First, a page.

The Netuno performed well enough on our extended hill climb, posting a time just outside average, with the motor feeling as if it were doing the majority of the hard work and certainly not leaving the rider significantly out of breath. There was some motor noise when starting off but generally it settled down once underway to emit only a quiet background hum. On our ultra steep hill climb it made it all the way up at about 4-5mph on the steepest sections with the rider out of the seat and pulling moderately hard on the bars. Although slow here, at least it shows there is a decent bit of torque to the motor at low speed.
Our range test over a hilly course with plenty of broad, off-road tracks returned a range of around 39 miles (70kg rider on a very warm summer's day). That included nearly 4,000ft of climbing. So despite the apparent inefficiencies of the power delivery, that's quite an impressive result, working out at around 13Wh per mile.
The battery icon started to flash empty at around 37 miles, but there was still a small amount of power - certainly enough to give a modest amount of assistance on the flatter. tarmac 'get me home' ride.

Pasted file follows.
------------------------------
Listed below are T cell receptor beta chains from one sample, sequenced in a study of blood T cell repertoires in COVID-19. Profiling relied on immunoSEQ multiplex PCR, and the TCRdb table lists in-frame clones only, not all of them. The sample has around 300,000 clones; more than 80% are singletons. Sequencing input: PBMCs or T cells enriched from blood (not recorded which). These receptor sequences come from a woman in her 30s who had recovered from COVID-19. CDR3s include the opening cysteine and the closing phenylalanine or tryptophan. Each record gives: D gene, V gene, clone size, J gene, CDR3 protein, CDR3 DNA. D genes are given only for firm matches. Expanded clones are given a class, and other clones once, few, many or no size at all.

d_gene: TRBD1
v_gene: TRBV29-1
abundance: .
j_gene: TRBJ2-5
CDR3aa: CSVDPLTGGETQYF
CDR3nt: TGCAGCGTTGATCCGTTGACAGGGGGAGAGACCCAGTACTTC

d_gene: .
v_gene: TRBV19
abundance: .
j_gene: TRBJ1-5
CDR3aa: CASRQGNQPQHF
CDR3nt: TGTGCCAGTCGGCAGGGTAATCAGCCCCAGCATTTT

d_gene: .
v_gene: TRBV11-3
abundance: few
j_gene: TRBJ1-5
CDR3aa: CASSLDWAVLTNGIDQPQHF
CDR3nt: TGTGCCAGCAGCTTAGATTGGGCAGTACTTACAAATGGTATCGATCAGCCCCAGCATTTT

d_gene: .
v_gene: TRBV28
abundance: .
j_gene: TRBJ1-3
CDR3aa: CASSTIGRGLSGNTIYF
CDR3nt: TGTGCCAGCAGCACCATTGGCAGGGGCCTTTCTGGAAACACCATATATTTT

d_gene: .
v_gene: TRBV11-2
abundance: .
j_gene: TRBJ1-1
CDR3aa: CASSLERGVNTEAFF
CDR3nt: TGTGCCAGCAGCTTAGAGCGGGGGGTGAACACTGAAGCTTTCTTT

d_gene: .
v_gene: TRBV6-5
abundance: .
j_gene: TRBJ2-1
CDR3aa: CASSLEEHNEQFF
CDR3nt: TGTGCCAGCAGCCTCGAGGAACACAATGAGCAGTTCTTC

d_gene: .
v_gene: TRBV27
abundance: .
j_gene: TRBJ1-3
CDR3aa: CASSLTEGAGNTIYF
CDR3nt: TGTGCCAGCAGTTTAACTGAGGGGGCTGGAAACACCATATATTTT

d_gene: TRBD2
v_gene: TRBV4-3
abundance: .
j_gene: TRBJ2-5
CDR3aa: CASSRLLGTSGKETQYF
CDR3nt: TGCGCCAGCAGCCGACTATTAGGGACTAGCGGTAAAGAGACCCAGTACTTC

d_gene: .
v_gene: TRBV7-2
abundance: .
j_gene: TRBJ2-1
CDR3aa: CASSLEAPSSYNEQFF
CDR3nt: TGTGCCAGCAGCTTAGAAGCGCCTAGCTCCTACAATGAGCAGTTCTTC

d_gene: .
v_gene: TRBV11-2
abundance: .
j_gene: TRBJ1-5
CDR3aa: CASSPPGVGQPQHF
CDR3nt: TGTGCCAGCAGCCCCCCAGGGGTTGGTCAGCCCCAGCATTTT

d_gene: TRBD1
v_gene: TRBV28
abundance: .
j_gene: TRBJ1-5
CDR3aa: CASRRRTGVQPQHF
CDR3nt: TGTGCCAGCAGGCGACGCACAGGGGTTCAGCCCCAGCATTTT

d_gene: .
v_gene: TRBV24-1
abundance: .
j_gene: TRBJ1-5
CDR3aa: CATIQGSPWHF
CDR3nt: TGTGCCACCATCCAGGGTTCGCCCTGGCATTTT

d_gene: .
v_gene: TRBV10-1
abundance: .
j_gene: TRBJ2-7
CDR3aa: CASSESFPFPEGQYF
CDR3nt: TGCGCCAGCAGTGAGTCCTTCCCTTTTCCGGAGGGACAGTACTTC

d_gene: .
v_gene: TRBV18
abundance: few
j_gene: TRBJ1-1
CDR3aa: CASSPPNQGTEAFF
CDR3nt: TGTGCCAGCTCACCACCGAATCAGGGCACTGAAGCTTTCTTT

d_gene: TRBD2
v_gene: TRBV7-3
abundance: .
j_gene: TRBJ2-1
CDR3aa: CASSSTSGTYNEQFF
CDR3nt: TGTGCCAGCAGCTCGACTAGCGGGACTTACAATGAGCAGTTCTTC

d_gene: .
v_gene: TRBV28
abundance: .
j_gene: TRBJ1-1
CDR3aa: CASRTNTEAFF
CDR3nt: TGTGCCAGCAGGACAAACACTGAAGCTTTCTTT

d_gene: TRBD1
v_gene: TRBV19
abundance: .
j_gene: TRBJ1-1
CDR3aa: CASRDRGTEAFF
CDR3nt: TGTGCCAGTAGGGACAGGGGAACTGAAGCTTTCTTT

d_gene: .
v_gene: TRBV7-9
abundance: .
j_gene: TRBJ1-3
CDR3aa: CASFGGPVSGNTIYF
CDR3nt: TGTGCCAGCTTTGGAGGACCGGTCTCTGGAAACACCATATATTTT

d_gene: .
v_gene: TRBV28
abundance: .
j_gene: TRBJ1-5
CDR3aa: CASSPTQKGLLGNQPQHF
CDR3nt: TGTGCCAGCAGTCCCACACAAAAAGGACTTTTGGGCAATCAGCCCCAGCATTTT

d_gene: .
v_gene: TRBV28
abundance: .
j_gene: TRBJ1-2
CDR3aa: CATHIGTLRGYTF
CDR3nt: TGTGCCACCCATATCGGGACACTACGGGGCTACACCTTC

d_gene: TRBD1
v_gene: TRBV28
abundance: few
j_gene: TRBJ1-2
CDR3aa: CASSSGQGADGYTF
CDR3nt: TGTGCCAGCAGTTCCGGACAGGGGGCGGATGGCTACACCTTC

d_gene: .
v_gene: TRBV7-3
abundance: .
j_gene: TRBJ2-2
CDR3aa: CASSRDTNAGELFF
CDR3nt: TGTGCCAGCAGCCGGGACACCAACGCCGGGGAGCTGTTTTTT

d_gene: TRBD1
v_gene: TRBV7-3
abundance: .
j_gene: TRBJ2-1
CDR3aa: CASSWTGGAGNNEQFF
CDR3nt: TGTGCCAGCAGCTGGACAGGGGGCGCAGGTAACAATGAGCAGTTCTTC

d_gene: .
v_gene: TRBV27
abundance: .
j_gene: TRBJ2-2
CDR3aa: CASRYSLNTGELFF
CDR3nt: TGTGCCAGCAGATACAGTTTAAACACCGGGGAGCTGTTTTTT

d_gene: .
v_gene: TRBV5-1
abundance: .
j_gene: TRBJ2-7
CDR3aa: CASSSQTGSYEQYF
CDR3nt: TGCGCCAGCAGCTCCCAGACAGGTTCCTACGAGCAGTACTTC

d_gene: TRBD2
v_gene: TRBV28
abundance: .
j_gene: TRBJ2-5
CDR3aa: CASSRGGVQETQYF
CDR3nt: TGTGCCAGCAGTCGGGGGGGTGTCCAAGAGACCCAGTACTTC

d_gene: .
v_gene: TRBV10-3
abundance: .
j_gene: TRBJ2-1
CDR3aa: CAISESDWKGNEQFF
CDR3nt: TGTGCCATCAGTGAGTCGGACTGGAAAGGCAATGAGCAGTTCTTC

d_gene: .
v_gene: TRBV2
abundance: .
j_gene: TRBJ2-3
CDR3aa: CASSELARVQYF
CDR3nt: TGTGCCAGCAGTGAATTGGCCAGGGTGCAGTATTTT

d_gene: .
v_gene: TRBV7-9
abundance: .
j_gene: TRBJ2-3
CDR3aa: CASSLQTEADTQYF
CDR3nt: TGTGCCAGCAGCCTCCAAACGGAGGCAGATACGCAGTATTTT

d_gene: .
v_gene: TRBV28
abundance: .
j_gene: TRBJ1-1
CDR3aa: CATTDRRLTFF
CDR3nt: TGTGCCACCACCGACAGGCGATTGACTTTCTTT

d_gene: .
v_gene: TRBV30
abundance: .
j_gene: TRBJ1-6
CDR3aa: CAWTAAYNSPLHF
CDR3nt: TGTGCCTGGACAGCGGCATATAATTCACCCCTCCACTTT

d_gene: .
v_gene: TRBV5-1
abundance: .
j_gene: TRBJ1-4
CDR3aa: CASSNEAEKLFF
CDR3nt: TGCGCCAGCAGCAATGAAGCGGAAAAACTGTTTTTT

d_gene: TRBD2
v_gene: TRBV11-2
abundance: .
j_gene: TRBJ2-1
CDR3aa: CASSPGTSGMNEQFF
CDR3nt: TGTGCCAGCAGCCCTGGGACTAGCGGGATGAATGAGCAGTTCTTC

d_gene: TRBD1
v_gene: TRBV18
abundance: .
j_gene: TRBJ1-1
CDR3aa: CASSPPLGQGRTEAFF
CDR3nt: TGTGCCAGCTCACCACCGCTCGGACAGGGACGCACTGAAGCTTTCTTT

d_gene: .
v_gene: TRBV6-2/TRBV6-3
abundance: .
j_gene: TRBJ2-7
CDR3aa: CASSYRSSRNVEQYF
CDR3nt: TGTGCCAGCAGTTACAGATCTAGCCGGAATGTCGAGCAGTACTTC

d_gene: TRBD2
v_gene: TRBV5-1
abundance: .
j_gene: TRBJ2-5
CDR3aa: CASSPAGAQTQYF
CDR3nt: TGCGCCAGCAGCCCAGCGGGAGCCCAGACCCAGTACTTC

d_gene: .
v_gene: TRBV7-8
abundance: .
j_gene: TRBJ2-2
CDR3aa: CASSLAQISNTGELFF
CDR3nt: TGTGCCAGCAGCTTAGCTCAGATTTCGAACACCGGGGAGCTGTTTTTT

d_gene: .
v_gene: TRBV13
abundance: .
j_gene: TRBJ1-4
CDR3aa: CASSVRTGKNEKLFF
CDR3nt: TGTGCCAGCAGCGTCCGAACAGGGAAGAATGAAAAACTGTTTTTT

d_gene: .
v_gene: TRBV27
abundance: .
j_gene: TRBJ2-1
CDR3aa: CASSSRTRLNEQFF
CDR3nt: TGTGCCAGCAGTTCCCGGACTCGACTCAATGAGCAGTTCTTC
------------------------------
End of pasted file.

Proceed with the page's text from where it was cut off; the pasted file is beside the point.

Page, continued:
Having criticised some of the design features, the bike actually handled pretty well on the trail, providing a reasonably comfortable off-road ride on ancient and slightly bumpy bridleways. The brake cut-out levers worked very well to regulate power - I ended up leaving the Netuno in the top power mode most of the time but just feathering the rear brake to cut the power when there was too much run-on. It felt both the safest and most economical way to ride the bike whilst getting the most power from the motor when needed.
As ever, the budget Shimano Tourney gears shifted totally dependably and pretty smoothly, whilst the cable operated Zoom disc brakes did a very good job too, with plenty of stopping power in reserve for emergencies (though note the brake levers are the opposite way round to most UK bikes, continental European style). The suspension helped to take the edge off potholes and rough trails, as did the 27.5" x 2.1" knobbly tyres, though the suspension stanchions were rather squeaky and rattly in the sliders.